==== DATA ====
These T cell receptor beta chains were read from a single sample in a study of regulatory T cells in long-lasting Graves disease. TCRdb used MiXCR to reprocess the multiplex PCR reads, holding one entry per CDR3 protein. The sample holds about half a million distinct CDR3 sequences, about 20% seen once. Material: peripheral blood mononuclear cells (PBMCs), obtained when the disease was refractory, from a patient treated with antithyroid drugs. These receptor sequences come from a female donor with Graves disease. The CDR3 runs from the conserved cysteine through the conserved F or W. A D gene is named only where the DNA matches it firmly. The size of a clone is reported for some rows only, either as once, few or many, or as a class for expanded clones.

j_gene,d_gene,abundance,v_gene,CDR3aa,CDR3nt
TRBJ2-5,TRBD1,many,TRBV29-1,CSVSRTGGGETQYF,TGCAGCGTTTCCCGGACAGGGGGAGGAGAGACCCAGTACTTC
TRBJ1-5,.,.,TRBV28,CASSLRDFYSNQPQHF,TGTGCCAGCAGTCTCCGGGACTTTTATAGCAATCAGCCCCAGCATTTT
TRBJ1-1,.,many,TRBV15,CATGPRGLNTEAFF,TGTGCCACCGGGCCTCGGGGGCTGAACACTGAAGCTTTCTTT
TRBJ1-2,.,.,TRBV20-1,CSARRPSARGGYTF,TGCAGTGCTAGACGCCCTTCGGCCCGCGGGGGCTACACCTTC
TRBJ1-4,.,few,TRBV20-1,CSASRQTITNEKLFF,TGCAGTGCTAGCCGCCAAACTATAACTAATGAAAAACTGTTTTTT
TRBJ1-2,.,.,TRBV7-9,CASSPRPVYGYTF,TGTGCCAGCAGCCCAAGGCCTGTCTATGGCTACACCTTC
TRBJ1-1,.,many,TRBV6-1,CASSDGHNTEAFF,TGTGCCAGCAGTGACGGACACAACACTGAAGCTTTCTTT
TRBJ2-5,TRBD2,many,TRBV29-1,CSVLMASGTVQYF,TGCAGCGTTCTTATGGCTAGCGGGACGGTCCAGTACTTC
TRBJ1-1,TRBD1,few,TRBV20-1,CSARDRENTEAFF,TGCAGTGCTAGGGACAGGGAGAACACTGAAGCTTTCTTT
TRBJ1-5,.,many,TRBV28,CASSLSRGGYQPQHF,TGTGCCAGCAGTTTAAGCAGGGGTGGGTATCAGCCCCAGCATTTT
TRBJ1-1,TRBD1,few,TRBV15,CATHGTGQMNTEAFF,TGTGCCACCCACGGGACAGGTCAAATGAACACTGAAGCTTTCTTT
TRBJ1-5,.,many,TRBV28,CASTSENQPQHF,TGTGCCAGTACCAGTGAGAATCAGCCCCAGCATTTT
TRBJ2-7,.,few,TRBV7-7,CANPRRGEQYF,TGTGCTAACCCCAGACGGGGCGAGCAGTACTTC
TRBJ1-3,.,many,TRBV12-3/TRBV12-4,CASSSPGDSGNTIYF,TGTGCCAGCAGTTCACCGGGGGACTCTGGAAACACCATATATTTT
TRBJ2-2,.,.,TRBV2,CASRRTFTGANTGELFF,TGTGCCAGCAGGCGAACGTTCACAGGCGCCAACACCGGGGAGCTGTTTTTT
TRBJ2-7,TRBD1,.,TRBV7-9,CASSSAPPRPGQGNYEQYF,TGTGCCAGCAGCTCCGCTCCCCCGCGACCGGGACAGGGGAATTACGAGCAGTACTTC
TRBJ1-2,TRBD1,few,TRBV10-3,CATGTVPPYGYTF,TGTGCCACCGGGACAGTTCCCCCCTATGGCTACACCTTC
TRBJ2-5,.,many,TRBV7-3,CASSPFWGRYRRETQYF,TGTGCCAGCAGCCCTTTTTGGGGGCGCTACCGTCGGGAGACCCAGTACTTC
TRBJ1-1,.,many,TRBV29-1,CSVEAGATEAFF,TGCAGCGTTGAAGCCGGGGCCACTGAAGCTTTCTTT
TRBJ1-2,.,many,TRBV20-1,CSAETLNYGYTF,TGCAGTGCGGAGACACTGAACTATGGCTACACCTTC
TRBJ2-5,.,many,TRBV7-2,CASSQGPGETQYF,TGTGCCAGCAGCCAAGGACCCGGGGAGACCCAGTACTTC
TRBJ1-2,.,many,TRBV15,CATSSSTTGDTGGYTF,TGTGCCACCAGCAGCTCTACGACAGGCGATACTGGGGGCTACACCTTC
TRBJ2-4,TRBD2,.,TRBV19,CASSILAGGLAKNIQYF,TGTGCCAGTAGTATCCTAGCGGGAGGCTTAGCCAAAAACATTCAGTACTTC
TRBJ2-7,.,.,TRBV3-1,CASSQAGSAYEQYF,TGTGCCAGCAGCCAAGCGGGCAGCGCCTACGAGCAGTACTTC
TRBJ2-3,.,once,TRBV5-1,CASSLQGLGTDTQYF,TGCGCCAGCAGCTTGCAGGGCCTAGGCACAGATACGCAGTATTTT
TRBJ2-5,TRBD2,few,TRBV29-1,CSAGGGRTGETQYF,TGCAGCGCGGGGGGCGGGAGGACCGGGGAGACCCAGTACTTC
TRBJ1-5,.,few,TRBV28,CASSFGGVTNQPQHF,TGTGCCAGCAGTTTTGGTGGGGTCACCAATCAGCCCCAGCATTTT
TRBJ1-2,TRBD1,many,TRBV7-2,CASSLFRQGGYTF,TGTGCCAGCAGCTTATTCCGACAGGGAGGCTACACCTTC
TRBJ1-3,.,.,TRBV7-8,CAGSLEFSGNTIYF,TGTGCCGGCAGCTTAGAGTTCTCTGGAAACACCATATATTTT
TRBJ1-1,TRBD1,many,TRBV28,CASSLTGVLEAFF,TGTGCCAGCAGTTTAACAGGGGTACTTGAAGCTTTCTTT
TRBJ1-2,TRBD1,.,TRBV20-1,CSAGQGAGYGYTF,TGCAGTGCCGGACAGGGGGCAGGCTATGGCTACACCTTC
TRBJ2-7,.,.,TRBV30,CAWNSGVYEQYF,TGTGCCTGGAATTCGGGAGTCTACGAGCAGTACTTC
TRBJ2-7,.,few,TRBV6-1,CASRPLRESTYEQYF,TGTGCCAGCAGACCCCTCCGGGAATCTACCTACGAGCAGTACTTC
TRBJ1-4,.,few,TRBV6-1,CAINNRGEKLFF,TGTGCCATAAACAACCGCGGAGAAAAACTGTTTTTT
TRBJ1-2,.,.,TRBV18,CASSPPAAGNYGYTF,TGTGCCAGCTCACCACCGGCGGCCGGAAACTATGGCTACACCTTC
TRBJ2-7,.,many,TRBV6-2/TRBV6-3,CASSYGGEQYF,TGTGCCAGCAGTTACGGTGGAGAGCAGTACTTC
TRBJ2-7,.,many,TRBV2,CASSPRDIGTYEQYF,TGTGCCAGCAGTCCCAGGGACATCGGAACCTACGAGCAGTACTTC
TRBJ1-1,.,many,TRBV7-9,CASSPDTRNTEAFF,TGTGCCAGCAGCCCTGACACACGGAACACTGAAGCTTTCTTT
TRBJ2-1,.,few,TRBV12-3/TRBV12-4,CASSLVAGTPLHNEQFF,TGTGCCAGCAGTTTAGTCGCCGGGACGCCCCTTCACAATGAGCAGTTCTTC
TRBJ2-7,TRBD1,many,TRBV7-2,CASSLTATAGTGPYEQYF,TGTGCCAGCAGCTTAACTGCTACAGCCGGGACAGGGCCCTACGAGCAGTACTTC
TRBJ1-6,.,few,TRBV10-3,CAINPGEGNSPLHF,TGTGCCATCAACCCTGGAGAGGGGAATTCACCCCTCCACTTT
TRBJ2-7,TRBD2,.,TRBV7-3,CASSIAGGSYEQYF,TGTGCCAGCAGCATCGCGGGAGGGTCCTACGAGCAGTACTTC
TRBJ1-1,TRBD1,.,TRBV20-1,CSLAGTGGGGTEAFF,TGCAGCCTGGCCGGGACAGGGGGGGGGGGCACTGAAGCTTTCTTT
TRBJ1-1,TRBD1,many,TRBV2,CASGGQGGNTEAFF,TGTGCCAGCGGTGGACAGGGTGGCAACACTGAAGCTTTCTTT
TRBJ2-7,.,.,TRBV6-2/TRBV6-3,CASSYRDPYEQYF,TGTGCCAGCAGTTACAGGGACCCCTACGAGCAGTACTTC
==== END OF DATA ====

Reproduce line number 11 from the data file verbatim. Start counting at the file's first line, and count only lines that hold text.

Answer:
TRBJ1-1,TRBD1,few,TRBV20-1,CSARDRENTEAFF,TGCAGTGCTAGGGACAGGGAGAACACTGAAGCTTTCTTT